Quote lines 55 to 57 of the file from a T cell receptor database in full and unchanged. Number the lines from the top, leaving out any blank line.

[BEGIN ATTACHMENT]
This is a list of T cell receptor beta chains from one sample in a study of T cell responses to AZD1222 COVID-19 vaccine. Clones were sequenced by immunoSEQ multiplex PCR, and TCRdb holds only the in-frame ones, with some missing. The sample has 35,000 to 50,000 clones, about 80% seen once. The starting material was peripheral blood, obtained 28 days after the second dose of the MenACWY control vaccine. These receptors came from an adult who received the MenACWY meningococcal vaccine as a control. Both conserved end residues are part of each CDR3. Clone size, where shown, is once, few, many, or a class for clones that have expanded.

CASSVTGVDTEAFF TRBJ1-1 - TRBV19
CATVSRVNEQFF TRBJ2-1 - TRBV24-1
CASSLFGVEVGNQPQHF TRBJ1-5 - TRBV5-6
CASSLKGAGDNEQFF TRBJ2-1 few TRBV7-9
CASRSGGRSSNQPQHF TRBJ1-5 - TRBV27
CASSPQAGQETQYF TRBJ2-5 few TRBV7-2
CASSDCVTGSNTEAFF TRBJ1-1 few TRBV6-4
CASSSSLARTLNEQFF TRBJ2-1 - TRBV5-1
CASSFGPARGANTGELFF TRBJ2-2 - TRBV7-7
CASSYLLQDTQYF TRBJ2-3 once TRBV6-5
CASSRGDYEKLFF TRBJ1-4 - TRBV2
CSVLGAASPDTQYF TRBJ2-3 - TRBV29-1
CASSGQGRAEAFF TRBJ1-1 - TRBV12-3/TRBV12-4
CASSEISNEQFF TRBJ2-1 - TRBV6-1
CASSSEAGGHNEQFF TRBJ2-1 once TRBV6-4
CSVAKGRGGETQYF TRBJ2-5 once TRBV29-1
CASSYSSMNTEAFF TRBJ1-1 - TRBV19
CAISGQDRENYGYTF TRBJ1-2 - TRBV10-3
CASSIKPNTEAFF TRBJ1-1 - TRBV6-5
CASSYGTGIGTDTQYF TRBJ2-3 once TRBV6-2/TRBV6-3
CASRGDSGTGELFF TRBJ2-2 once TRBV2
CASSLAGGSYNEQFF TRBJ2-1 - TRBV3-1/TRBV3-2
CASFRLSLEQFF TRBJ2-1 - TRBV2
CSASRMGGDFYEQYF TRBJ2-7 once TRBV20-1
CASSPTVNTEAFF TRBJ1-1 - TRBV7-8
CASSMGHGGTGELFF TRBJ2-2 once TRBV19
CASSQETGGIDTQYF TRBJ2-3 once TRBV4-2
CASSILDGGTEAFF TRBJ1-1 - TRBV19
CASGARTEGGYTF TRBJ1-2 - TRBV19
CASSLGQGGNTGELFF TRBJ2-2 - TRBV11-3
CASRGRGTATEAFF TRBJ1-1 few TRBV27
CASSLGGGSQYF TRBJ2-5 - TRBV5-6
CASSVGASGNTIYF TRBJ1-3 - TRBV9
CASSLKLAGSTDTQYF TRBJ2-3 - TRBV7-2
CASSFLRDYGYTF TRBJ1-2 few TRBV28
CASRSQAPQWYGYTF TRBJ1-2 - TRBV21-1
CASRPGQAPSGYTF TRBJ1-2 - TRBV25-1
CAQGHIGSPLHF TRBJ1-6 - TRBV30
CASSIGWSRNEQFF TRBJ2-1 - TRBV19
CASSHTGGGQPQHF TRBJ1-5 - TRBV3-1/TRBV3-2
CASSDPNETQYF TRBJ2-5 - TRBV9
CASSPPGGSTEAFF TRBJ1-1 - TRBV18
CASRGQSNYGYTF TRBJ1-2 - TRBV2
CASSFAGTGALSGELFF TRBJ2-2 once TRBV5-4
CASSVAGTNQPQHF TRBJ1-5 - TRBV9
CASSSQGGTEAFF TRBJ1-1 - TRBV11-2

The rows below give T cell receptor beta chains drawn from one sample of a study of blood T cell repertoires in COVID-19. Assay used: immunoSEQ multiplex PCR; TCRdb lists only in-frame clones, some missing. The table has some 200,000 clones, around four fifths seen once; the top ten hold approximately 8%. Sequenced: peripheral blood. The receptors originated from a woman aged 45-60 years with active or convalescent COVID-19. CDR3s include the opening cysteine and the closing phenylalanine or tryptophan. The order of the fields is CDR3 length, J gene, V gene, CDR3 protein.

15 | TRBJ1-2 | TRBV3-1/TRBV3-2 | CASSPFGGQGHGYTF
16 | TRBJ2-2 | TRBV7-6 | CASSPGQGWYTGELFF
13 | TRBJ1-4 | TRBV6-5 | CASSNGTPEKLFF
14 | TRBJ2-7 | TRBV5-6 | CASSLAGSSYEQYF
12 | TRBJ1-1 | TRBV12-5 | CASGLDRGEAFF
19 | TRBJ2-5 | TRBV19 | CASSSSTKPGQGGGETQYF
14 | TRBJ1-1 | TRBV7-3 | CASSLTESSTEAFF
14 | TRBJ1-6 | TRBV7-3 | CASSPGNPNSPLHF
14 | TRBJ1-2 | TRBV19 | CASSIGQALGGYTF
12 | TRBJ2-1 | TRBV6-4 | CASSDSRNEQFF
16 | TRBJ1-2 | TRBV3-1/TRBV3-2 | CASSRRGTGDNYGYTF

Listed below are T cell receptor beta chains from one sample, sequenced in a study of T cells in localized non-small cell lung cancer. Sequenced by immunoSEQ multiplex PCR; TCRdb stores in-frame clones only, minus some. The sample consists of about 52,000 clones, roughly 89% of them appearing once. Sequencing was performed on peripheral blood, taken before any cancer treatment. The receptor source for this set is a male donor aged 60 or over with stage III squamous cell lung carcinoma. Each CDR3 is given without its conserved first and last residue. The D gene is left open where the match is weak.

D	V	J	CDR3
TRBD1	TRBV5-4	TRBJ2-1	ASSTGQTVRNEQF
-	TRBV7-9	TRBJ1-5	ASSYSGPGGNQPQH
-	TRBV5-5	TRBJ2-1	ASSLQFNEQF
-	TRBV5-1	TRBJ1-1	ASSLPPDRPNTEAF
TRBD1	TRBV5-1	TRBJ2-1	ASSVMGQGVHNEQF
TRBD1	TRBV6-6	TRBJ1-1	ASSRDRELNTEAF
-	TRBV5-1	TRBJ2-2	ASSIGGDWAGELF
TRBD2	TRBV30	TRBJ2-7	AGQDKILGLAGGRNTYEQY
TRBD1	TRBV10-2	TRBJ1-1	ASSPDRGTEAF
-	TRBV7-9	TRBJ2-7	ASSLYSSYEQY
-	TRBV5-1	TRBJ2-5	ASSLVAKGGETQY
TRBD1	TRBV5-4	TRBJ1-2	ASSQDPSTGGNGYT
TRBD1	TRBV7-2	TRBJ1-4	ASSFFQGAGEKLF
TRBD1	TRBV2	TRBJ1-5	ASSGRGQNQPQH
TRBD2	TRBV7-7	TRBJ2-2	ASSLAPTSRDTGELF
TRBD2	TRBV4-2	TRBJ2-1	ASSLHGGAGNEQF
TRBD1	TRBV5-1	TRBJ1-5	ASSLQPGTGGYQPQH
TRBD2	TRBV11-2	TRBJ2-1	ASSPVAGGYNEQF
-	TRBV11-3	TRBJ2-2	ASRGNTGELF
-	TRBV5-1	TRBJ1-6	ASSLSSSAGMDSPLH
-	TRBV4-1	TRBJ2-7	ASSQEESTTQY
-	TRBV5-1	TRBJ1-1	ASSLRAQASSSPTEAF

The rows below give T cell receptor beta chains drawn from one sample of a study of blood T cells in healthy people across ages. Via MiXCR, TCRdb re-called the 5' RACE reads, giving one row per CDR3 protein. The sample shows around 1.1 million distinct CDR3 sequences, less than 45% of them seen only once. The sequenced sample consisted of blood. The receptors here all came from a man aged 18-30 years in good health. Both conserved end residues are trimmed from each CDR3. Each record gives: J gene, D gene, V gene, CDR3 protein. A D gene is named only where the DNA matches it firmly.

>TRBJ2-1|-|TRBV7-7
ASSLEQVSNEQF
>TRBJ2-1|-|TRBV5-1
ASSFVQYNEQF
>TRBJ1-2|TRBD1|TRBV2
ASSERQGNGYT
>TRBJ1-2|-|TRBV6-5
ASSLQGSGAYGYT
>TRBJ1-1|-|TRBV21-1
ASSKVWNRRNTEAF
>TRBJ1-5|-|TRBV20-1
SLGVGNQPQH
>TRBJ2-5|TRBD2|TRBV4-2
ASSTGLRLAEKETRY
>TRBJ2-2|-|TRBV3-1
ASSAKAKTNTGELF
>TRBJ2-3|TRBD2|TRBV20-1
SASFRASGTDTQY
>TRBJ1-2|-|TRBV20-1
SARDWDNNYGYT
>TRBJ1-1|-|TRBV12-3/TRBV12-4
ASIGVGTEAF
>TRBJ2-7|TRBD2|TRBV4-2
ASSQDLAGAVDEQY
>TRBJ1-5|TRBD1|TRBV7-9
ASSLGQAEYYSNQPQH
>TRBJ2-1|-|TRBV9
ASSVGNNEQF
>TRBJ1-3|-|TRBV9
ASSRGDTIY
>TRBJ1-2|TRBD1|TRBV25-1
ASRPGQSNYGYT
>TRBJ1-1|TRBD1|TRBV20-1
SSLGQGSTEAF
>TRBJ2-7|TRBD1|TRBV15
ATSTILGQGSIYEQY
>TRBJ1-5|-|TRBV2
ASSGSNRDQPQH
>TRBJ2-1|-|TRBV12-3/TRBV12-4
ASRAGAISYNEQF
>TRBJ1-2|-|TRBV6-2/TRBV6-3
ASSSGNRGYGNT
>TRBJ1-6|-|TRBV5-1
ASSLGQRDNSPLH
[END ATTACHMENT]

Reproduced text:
14 | TRBJ1-1 | TRBV7-3 | CASSLTESSTEAFF
14 | TRBJ1-6 | TRBV7-3 | CASSPGNPNSPLHF
14 | TRBJ1-2 | TRBV19 | CASSIGQALGGYTF